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      New Illinois laws for 2010

      As we ring in the new year, there are some news laws in Illinois going into effect tomorrow.

      As of January first, it's illegal for anyone to text, send texts or read any electronic messages while behind the wheel. If you are caught texting and driving, the fine for the first offense is a $75 ticket. When this new law takes effect, Illinois will join 18 other states that already have a ban on texting and driving.

      Another important law to know about - Police will also be able to pull you over and ticket you for texting or even talking on cell phones when traveling through a school zone or construction zone. If caught, that ticket will also cost you 75 bucks.

      You can still use hands-free devices in those areas and it's not illegal to talk on a cell if its an emergency situation.

      The new law banning the use of talking or texting on cell phones in work and school zones has raised a couple of questions with some local parents. They contacted KHQA wondering if the law still applied to parents who may be behind the wheel, but *parked* in a school zone waiting for their children to be released from school.

      We posed this question to Captain Patrick Staples, District 20 Commander with the Illinois State Police. He says the law applies only to folks *operating* moving vehicles in these zones.

      Captain Staples said, "If you're pulled off the roadway and you're parked, you're allowed to use your cell phone or if you have a blue tooth or voice activated phone, you're allowed to use that."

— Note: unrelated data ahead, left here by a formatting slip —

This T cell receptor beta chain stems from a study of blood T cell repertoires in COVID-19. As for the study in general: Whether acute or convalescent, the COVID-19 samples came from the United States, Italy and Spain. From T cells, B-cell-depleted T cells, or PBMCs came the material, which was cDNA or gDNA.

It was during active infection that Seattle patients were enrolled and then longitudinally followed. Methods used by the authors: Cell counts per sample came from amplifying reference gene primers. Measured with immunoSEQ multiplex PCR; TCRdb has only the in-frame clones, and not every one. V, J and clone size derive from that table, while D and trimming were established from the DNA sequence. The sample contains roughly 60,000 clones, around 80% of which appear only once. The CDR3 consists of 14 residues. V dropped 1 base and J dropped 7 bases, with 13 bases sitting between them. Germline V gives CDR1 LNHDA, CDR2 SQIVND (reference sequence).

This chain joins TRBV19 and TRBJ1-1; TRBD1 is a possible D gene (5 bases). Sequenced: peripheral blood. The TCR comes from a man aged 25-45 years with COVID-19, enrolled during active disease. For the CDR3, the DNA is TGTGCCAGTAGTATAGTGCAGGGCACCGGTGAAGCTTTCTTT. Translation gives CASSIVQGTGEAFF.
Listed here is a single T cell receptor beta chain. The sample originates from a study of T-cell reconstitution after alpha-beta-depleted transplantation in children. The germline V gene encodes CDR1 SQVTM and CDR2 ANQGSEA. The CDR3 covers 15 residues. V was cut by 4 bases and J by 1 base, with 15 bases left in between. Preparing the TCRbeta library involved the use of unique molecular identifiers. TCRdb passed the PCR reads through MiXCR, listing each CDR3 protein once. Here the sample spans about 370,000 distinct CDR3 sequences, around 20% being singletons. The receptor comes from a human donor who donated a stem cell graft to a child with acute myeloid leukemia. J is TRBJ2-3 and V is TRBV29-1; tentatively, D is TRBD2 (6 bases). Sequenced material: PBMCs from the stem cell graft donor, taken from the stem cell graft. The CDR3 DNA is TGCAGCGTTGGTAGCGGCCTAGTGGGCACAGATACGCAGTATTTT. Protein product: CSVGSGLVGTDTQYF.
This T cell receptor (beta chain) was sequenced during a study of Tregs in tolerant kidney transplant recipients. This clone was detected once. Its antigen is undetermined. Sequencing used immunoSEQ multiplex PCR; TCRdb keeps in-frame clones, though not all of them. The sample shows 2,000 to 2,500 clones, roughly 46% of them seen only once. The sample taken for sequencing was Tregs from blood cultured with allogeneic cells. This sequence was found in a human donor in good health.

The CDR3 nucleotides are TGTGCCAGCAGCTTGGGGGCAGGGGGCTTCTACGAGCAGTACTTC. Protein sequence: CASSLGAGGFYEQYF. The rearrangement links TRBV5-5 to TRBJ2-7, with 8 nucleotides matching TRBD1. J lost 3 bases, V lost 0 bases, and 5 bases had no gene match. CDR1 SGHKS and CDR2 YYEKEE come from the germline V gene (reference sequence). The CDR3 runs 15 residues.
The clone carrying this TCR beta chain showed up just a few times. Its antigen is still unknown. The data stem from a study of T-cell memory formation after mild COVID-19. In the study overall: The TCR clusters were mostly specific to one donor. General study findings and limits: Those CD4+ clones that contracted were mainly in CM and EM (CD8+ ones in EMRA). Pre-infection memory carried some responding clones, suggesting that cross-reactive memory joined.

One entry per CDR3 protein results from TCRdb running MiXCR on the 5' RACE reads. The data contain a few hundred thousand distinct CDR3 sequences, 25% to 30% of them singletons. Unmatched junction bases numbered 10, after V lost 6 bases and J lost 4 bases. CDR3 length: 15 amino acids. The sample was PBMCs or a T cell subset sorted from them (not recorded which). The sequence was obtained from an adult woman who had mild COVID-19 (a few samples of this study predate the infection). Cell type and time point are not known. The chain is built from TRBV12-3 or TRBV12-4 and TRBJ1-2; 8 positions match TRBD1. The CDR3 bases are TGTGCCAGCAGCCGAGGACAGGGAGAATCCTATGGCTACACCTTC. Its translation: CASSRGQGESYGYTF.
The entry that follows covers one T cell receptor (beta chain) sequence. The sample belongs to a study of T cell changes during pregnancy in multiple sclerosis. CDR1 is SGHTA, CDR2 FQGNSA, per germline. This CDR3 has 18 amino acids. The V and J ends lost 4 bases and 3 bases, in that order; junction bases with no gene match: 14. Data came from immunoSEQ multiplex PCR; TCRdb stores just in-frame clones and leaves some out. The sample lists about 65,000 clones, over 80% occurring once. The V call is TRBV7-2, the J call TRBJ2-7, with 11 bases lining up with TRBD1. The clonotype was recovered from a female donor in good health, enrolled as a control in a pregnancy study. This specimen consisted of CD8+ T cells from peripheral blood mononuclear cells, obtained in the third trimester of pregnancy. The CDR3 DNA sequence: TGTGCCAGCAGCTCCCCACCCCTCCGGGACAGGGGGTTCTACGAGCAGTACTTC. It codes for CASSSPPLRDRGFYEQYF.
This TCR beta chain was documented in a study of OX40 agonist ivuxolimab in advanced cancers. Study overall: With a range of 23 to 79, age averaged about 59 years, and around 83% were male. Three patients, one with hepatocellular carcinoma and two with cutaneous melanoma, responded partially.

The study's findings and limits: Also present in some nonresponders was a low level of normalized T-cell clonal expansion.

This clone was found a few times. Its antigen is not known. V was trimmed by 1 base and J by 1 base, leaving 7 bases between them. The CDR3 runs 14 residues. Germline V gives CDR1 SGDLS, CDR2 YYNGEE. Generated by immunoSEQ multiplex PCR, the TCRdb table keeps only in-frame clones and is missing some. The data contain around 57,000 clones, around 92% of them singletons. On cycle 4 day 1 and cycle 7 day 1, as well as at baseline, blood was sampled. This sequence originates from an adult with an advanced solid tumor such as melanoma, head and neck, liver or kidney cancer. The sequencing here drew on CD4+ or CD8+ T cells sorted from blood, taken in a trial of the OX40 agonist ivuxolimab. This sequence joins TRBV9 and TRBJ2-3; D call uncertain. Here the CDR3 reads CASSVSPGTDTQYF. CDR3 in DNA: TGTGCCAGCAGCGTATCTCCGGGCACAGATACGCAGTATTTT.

It will also be illegal for any person under the age of 19 with an instructional permit or graduated drivers license to use a cell phone while driving.

      State Police say studies show distracted driving, like using your cell phone to text or talk causes up to 25 percent of all accidents.

      District 20 Commander Captain Patrick Staples says these new laws will make the roads safer for everyone.

      Captain Staples said, "I think it allows an individual to be a better driver as far as being attentive to what's going on around them. It's not just what you do but what people are doing around you."

      Another new law, starting tomorrow in Illinois, semi trucks will now be able to travel 65 miles per hour on rural interstates.

      Also new for 2010, owners of neighborhood or low speed vehicles on the road now have to be titled and registered with the Illinois Secretary of State's office. Low speed vehicles are basically small, energy efficient cars, which can only operate at speeds of 25 miles per hour or less.

      The cars also have to be certified with the U-S Department of Transportation.

      The new law allows vehicles to travel through any municipality, as long as they only travel on roads of posted speed limits of 30 miles per hour or less. But each individual city has the option to prohibit vehicles if they chose. Right now the city of Quincy allows slow moving vehicles as long as they are registered with the city.